Australians who have ever thought of renovating an old property and on-selling it to make a quick profit might soon face a whopping 47% tax.
The idea, also known as ‘flipping’ has been made popular by TV reality shows like The Block is a popular but risky strategy with the goal of making improvements to a property which translates significantly up-sizing your bottom line.
And while I’ve already seen many house-flipping strategies flop, a new proposed tax could make the strategy even riskier.
An Administrative Appeals Tribunal (AAT) has now suggested that property renovators and ‘flippers’ are taxed at their highest marginal rate of up to 47% when they come to sell.
It would mean losing their 50% capital gains tax (CGT) discount effective even if they hold the property for 12 months or more, the lawyers added, which originally saw property flippers only pay tax on half of their net capital gain.
Generally, a taxpayer’s main residence is CGT-free for tax residents if the property is the main residence throughout the ownership period.
So essentially, property investors selling any property that could be regarded as a commercial transaction would lose out on the CGT discount.
The decision – which is being reviewed by the Australian Taxation Office (ATO) – could affect the tax treatment of a range of property investments – such as subdividing properties for development or “flipping”.
It could also have huge implications for Australia’s multi-billion-dollar renovation industry, which has been turbocharged by the prospect of big profits from quick property turnarounds, the AFR reports.
The ATO is also challenging tax exemptions where long-term property owners, such as farmers, decide to sell their land for commercial or residential development.
The popular CGT discount is under challenge after an AAT ruling allowed an 86-year-old self-funded retiree to offset losses on the sale of her downsizer apartment against other income because it was considered to be a commercial transaction.
Sydney-based Jenifer Bowerman successfully had losses on her downsizer apartment offset against other income because it was purchased with the intention of selling it for a profit.
In 2015, she bought an off-the-plan apartment in a complex at Foreshore Boulevard, Woolooware Bay, about 20km from Sydney’s CBD, for about $1.5 million.
Two years later she purchased another in Dune Walk at the same complex for $1.2 million where she intended to live until the first apartment was completed.
The tribunal was told Bowerman expected to sell Dune Walk and move into Foreshore Boulevard after the sale of her main residence, and that she had sold her family home to fund the deals.
She sold Dune Walk in early April 2020 at a loss of $185,000 because property prices had dropped during COVID-19.
AAT senior member Gina Lazanas found the sale of Dune Walk was tax-deductible under 8-1(1) of the Income Tax Assessment Act 1997, which allows an individual to deduct a loss or outgoing “if it incurred in gaining or producing assessable income”.
Proponents of this strategy, and those who sell courses teaching how to do this, will tell you that the key to flipping houses successfully is knowing the types of improvement you should make to the property to maximise your bottom line.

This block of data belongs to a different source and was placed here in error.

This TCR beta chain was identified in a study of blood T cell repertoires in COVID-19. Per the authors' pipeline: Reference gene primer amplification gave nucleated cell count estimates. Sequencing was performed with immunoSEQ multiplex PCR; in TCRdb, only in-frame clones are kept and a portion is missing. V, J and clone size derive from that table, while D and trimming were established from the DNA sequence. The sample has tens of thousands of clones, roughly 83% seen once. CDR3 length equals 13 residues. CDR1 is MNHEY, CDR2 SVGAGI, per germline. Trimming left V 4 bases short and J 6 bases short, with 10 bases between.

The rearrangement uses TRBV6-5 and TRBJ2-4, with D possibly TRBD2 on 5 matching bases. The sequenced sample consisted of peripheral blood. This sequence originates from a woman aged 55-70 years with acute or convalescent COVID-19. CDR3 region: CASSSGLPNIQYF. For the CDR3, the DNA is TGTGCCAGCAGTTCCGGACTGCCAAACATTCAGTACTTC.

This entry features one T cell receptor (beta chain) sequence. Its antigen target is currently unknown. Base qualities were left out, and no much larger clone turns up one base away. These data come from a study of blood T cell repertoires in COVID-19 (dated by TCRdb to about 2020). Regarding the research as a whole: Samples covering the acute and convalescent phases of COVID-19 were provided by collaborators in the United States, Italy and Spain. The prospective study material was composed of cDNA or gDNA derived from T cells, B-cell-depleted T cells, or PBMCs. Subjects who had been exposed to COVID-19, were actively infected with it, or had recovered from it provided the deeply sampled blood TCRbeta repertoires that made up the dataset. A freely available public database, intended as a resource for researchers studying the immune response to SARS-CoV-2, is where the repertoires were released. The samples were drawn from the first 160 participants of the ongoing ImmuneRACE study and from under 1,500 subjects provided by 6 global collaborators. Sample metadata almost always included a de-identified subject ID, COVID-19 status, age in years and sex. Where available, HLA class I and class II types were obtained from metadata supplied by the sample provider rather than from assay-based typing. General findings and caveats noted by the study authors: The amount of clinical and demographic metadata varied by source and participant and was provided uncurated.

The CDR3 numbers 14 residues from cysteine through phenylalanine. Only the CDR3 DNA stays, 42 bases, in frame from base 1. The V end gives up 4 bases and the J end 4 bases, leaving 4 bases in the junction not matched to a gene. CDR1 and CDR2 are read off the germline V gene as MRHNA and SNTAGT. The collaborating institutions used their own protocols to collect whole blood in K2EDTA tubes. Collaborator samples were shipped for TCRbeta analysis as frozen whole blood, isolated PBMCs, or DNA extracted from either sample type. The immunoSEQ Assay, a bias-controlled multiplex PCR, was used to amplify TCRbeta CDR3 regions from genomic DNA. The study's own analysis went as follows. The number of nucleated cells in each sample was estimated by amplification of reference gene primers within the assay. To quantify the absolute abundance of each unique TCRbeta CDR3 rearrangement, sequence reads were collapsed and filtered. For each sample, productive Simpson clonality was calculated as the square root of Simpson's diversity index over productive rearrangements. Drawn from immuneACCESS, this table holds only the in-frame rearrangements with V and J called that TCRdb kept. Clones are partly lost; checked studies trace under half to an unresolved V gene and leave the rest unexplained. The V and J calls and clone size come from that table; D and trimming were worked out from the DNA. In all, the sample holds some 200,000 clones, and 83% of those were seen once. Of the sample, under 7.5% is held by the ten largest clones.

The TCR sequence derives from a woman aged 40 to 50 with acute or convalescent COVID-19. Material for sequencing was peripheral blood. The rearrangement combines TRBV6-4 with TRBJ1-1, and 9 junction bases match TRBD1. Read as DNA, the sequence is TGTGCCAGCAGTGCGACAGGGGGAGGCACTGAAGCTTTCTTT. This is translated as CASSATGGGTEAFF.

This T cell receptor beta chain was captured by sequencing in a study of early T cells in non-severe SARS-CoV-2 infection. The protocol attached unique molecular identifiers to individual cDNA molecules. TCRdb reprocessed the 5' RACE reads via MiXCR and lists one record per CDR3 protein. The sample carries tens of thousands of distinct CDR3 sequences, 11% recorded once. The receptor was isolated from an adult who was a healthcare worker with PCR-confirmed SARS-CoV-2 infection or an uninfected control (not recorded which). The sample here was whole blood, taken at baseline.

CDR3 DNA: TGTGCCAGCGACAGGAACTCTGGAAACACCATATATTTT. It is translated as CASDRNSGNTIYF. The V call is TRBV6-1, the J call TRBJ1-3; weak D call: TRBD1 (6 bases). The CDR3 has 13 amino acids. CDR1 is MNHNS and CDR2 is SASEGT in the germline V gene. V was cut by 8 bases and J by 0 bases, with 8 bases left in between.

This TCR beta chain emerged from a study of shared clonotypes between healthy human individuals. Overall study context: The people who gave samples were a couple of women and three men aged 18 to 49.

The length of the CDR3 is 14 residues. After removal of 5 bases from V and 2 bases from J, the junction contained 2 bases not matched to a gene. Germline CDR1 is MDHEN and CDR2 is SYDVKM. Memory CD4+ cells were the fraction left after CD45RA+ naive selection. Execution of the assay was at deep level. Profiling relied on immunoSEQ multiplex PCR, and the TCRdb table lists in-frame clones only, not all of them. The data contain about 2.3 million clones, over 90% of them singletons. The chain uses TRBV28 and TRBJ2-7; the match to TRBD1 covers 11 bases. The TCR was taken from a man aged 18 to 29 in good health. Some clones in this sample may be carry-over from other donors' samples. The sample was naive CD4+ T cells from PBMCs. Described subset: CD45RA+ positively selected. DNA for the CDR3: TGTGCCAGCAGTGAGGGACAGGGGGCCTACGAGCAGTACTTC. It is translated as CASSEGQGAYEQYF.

In order to achieve such lofty profits, you are usually taught to undertake a lot of due diligence by researching local property values and ceiling prices to ensure the strategy is worthwhile.
You would also need to consider costs and potential profit margins, the market itself and the type of target property.
Generally, a strategy for flipping houses would look something like this:
- Cut costs where you can: Most people borrow against their home and then use the equity to fund their house flipping plans meaning you don’t need to apply for a new loan.
- Do renovations that add the most value: Cosmetic work (such as painting, which is low cost, kitchen renovation, bathroom renovation, and extensions are generally thought to be the works that add the most value.
- Pay directly for tradesmen rather than paying a contract builder: Hiring tradesmen directly will make the renovation cheaper, or even better, do the work yourself.
- Buy low and sell high: This means you not only have to identify the potential in a property but you need the negotiation skills to buy below market value. This is easier said than done. Especially in the current property market.
While this strategy might make a few experienced property investors money, in my opinion, it’s the wrong strategy to adopt for two reasons:
- To improve a property's value by $2 for every $1 you spend on it you need to do much more than the simple cosmetic renovations – the type which is in the scope of most D.I.Y’ers. It generally involves structural renovations that cost significantly more, take more time, require permits and involve a different level of expertise.
- And even if you can undertake this type of work… Most of your profits will be eaten up in costs.
Add in the potential 47% tax surcharge and property investors looking to flip property quickly could almost certainly be in the red financially.
The reality is that property investors risk losing substantial chunks of their investment profit when flipping houses, even if a CGT exemption still applies.
If you manage to have any profit left over, the taxman will take a substantial share.
Rather than dabbling in the high-risk flip type of project, I would recommend investors buy, renovate and hold on to their properties.
You see… rather than selling you can release your newly manufactured equity by refinancing your property.
By doing so, you will not only retain all of your post-renovation profit, but you’ve retained that great newly renovated investment property, which should attract a wider range of tenants, command a higher rent, and give you the benefit of depreciation allowances.
That’s what smart renovators do!